Barnwell is a city in Barnwell County, South Carolina, United States. The population was 5,035 at the 2000 census. It is the county seat of Barnwell County.
The county was originally part of Orangeburg District, and in 1785 it was named Winton County. It was given its current name in 1798 when the County and its seat were named for Revolutionary War leader John Barnwell (1748-1800), who headed a militia in South Carolina. Barnwell County originally stretched from the Savannah River on the west almost to the Atlantic Ocean.
Built in 1832, the South Carolina Railroad connected Charleston to Hamburg on the Savannah River. Hamburg was near Augusta, Georgia. This was the first steam railroad in the world. The railroad went through the middle of the county. Two stops on the railroad created the towns of Blackville, South Carolina and Williston, South Carolina in the mid-nineteenth century.
Built in 1858, the sundial in Barnwell is often thought to be the only remaining vertical freestanding sundial in the USA. It was surrounded by a parking lot in the 1960’s but in the 1990s the Town of Barnwell removed the parking lot, built a park, and made the sundial a focal point. Another, of more recent construction, exists in front of the Wise County Courthouse in Texas, and there may be more.
Barnwell gave generously to the Confederate cause; the most distinguished person was General Johnson Hagood, who was later governor of South Carolina. Soon after Hagood's election, one of his constituents asked him if he wished to be called "General" or "Governor". "Call me General," Hagood said, with a twinkle in his eye, "I fought for that and begged for the other."
Barnwell was hated by General Sherman; he felt that the town should be burnt to the ground since it carried the name of one of the most prominent politicians who had demanded South Carolina’s withdrawal from the Union. When Major Kilpatrick’s cavalry marched through Barnwell, they used the Church of the Holy Apostles, erected in 1856, as a stable for his horses. The hoof prints are still visible in the floors. The medieval font in the church was used to water the horses.
Built of cypress wood from the local swamps, the Church of the Holy Apostles was constructed in 17xx and has been listed on the National Register of Historic Places.
Barnwell County has decreased in size over the years as new counties were created within its boundaries (Aiken in 1871, Bamberg in 1897 and Allendale in 1919).
Savannah River Site
In 1950 the federal government asked DuPont to build and operate a plutonium production plant near the Savannah River in South Carolina. The company had unmatched expertise in atomic energy, having designed and built the plutonium production complex at the Hanford site, for the Manhattan Project during World War II. A large portion of farmland was bought under eminent domain and converted to the Savannah River Site (formerly known as the Savannah River Plant - SRP) managed by the U.S. Atomic Energy Commission.
Several towns and over 100 cemeteries were relocated during this time. Dunbarton and Ellenton are but two. Dunbarton was the town in which Duncannon was located; it was once a sprawling wildlife preserve and early 19th century plantation. Former President George H. W. Bush, with his brothers, used to visit their grandfather George Herbert Walker at the plantation. He and his family spent many Christmases there. Union General William T. Sherman allegedly spared the plantation, built in 1835, because a woman and sick child were resting in a bedroom upstairs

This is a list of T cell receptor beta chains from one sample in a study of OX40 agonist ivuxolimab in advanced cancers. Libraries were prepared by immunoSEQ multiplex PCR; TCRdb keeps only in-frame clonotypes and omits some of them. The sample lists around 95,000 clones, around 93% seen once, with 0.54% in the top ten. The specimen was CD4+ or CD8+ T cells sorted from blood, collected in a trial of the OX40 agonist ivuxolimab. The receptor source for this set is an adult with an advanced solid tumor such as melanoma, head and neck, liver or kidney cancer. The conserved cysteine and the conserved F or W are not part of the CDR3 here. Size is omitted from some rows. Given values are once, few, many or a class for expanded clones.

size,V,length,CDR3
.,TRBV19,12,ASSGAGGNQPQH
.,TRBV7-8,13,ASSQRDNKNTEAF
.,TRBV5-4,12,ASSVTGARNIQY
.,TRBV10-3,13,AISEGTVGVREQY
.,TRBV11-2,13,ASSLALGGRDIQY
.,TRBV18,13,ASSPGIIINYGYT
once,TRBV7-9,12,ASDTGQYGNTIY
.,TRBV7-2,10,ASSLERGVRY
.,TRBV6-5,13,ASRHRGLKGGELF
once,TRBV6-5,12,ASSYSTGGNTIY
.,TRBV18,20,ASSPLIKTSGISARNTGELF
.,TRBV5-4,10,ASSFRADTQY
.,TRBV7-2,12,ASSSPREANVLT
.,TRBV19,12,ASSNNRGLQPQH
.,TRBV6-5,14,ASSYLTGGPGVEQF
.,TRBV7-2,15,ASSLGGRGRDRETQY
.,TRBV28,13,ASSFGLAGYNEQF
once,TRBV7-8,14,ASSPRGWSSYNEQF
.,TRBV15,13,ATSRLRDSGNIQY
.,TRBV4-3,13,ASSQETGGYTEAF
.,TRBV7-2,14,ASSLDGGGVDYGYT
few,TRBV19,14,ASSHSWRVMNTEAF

US Army soldiers were brought into the county and were used as guards at this new facility. A camp was constructed for the soldiers off of Clinton Street in an area of the Little Salkehatchie swamp called O’Bannon Point. Most locals call this road “Barracks Road”. After discharge, many of these troops stayed on at SRP as civilian guards.
DuPont ran the Savannah River Site until 1989, when Westinghouse began the management of the facilities for the Department of Energy. The Savannah River Plant changed its name to the Savannah River Site. It was once one of the largest employers in the county.
Legendary entertainer James Brown was born in Elko area of Barnwell in 1933. He moved to Augusta to live with his aunt at the age of 6.
The county was the home of several powerful state politicians, known collectively as the "Barnwell Ring." Included were state Senator Edgar A. Brown (1888–1975), state Speaker of the House Solomon Blatt, Sr. (1895–1986), and Governor Joseph E. Harley (1880–1942).
The South Carolina poet and novelist, William Gilmore Simms, lived most of his life in the county. The county was also home Louis M. Shook, the first Baptist missionary sent to China. Mr. Shook is buried in the Baptist churchyard in Barnwell.
Troy Brown, New England Patriots wide receiver(NFL).
Henry Louis Wallace, serial killer.
James O'H. Patterson (1857–1911), United States Representative from South Carolina.
R. Winston Morris, professional tuba player and teacher.
Charley B. Flint, author and President of the NJAC Board of Trustees
Bobby Rouse, Professional Basketball Player (GERMANY-Ulm, FRANCE-Bordeaux, Luxembourg City-Luxembourg)
Barnwell Regional Airport
Local Motion - Barnwell County's Public Transportation System (803) 541-1197
Barnwell In Pictures:
Salkehatchie Bridge, State Route No. 64 spanning Salkehatchie River,
The Williston Cotton Gin rises over the rural landscape of Williston as a reminder of our state's cotton farming industry.
City Of Barnwell
Barnwell County Courthouse
The Historic Sundial
City of Barnwell
City Of Barnwell Historic Website
South Carolina Information Highway